Another aid to his educational skill was solid instruction in religion. With many who follow the paths of vice and are estranged from the Church the chief cause is ignorance in religious matters. In books, periodicals, and in daily conversation they meet with a thousand objections which are begotten in ignorance. Don Bosco was fully convinced that religion alone can give men moral support and that no natural maxims can suffice and endure against the allurements of sin. Therefore he most severely condemned the separation of religion from education. “Frequent confession and communion and daily Holy Mass are the foundation on which is supported the education of youth from which threats and punishment should be as far removed as possible,” he said.

It was chiefly his divinely inspired devotion to his pupils that made the young idolize Don Bosco. Only a man whose very life is penetrated by the worth and beauty of a youthful soul for which Christ poured out his Heart’s blood has this unceasing, unselfish spirit of sacrifice. An apostle of youth must renounce his own comfort. And Don Bosco was a saint.

Without dwelling on his heroic virtues, let us merely mention that eye-witnesses relate many miracles worked by him. One recalls involuntarily the miracles related in the life of St. Bernard of Clairvaux. With Mary, Help of Christians, his prayers were most powerful. No sickness was so stubborn, no sinner so hardened that Don Bosco’s prayer was in vain. He may justly be called the “thaumaturgus” (wonder-worker) of the nineteenth century. A panegyrist calls Don Bosco “the representative of the Church in the century of machinery and expansion.” The ideal of a priest is truly incorporate in him. “Da mihi animas, cetera tolle,” he often repeated –“Give me souls, take the rest”–noble words of a Christian ideal as contrasted with the egoistic spirit of the age.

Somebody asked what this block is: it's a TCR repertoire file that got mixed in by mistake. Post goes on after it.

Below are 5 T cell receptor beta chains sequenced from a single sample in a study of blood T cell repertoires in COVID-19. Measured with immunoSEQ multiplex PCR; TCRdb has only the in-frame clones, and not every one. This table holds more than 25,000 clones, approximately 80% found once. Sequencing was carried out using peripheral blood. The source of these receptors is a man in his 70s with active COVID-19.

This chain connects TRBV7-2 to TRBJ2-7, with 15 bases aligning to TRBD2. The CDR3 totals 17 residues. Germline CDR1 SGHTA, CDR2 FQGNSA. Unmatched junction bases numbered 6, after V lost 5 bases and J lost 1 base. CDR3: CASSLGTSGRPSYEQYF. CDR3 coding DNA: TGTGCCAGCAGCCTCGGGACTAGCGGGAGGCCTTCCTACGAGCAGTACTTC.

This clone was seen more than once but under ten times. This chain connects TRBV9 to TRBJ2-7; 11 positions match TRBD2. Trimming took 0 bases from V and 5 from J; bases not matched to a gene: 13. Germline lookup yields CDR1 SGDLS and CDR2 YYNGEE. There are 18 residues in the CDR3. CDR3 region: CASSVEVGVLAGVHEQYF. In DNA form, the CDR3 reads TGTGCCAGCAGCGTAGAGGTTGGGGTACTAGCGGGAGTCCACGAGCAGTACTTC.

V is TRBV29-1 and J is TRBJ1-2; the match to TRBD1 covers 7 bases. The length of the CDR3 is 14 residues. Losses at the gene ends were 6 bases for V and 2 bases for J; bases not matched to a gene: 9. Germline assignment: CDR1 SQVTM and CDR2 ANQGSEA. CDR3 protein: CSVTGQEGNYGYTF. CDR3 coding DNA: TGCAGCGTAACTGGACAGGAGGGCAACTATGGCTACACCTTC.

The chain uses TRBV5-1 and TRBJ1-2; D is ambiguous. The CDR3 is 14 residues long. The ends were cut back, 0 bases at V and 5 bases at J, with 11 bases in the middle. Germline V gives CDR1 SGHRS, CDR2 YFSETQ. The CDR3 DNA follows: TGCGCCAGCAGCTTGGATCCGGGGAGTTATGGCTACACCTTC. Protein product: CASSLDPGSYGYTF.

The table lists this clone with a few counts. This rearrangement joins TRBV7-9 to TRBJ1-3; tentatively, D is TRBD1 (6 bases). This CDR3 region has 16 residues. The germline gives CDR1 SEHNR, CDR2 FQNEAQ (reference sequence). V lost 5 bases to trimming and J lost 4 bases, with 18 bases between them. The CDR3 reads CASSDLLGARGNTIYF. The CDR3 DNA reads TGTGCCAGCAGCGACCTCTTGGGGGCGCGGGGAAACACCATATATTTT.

Don Bosco had a deep insight into the needs of his time. He was in touch with all the elements of social life. His keen spirit of enterprise knew how to use all the weapons which modern circumstances demanded in warfare against enemies that endangered the temporal and spiritual welfare of the young. Three things in particular he kept before his mind–the school, labor, and the press. His opportune manual training and industrial schools sent into every position of life thousands of youths whose main business was the fulfillment of their religious duties. His Sunday oratories and evening schools saved innumerable souls from peril and gave them the necessary knowledge and the healthiest recreation for soul and body. “Servite Domino in laetitia”–“Serve ye the Lord with gladness” (Ps. xcix. 2) was a maxim with him and he never neglected the encouragement of youthful gaiety.

On January 31, 1888, this great life came to an end. The whole Catholic world mourned in his death the loss of a saint and a great benefactor. Even the hostile press found only words of praise for the noble Don Bosco. He was buried in the mission house of Valfelice near Turin, since the government would not permit his interment in the church of Mary, Help of Christians, which he himself had built. His funeral cortege was one of the most magnificent the world has ever seen.

No one was surprised when Don Bosco manifested his universally known goodness after his death. The necessary documents for the process of his beatification were soon prepared. In 1907, Pius X published the decree opening the Apostolic process. He was canonized April 1, 1934 , Rome by Pius XI. His Feast is January 31.